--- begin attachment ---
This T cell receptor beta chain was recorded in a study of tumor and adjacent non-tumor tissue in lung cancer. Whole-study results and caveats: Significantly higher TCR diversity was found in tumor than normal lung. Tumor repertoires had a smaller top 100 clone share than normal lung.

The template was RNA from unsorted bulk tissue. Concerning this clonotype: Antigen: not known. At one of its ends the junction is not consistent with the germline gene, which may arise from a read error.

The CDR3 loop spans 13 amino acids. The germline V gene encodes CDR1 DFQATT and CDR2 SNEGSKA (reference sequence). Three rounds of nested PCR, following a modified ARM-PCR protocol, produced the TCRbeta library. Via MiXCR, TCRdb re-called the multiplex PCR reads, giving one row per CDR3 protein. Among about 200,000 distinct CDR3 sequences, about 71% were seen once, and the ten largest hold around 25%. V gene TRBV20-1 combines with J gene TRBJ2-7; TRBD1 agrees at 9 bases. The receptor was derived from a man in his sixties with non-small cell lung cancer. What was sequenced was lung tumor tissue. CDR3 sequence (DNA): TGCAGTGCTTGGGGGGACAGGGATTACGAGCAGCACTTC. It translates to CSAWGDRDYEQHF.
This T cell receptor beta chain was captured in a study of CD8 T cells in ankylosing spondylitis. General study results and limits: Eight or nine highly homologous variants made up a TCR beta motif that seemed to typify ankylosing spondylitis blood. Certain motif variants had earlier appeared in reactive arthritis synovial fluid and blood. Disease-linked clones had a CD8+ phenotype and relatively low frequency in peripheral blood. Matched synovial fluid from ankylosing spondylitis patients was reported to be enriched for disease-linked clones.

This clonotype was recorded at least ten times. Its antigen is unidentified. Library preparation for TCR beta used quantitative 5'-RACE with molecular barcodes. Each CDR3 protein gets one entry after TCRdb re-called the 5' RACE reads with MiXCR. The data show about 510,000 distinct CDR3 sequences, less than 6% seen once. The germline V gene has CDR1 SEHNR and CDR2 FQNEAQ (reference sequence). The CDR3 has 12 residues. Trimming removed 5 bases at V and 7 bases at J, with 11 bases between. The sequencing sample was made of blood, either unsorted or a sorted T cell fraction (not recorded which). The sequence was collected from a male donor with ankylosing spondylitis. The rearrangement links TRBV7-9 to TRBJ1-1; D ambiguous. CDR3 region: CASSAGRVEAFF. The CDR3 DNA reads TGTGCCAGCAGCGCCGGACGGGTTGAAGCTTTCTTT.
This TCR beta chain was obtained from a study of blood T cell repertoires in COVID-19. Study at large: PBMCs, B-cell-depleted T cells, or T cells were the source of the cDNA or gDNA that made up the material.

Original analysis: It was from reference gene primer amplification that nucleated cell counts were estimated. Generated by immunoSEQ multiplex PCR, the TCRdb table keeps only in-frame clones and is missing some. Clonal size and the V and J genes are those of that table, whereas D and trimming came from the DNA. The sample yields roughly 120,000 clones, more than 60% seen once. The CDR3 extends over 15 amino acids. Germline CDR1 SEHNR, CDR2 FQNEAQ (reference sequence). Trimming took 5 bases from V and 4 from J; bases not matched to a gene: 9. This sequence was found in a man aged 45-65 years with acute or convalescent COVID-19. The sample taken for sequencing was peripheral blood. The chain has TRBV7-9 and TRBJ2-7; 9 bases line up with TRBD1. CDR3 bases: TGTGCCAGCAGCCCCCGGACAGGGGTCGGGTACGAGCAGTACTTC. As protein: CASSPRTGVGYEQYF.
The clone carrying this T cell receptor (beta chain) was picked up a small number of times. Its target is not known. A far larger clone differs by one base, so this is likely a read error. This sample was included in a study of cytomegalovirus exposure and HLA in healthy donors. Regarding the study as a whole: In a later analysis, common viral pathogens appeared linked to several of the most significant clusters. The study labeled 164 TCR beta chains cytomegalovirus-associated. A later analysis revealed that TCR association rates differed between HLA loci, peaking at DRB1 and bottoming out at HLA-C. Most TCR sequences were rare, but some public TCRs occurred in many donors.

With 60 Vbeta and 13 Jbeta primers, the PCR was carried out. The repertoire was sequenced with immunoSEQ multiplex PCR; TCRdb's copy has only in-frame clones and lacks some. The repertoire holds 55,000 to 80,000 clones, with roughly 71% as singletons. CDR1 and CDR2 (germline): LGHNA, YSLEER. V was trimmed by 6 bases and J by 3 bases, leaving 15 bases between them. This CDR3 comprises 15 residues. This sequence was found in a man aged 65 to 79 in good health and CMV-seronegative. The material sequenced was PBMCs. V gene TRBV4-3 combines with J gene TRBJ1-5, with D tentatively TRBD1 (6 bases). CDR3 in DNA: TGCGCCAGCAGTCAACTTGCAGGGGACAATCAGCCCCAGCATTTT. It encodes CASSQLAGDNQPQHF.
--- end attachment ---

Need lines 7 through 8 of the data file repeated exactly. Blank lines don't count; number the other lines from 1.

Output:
Original analysis: It was from reference gene primer amplification that nucleated cell counts were estimated. Generated by immunoSEQ multiplex PCR, the TCRdb table keeps only in-frame clones and is missing some. Clonal size and the V and J genes are those of that table, whereas D and trimming came from the DNA. The sample yields roughly 120,000 clones, more than 60% seen once. The CDR3 extends over 15 amino acids. Germline CDR1 SEHNR, CDR2 FQNEAQ (reference sequence). Trimming took 5 bases from V and 4 from J; bases not matched to a gene: 9. This sequence was found in a man aged 45-65 years with acute or convalescent COVID-19. The sample taken for sequencing was peripheral blood. The chain has TRBV7-9 and TRBJ2-7; 9 bases line up with TRBD1. CDR3 bases: TGTGCCAGCAGCCCCCGGACAGGGGTCGGGTACGAGCAGTACTTC. As protein: CASSPRTGVGYEQYF.
The clone carrying this T cell receptor (beta chain) was picked up a small number of times. Its target is not known. A far larger clone differs by one base, so this is likely a read error. This sample was included in a study of cytomegalovirus exposure and HLA in healthy donors. Regarding the study as a whole: In a later analysis, common viral pathogens appeared linked to several of the most significant clusters. The study labeled 164 TCR beta chains cytomegalovirus-associated. A later analysis revealed that TCR association rates differed between HLA loci, peaking at DRB1 and bottoming out at HLA-C. Most TCR sequences were rare, but some public TCRs occurred in many donors.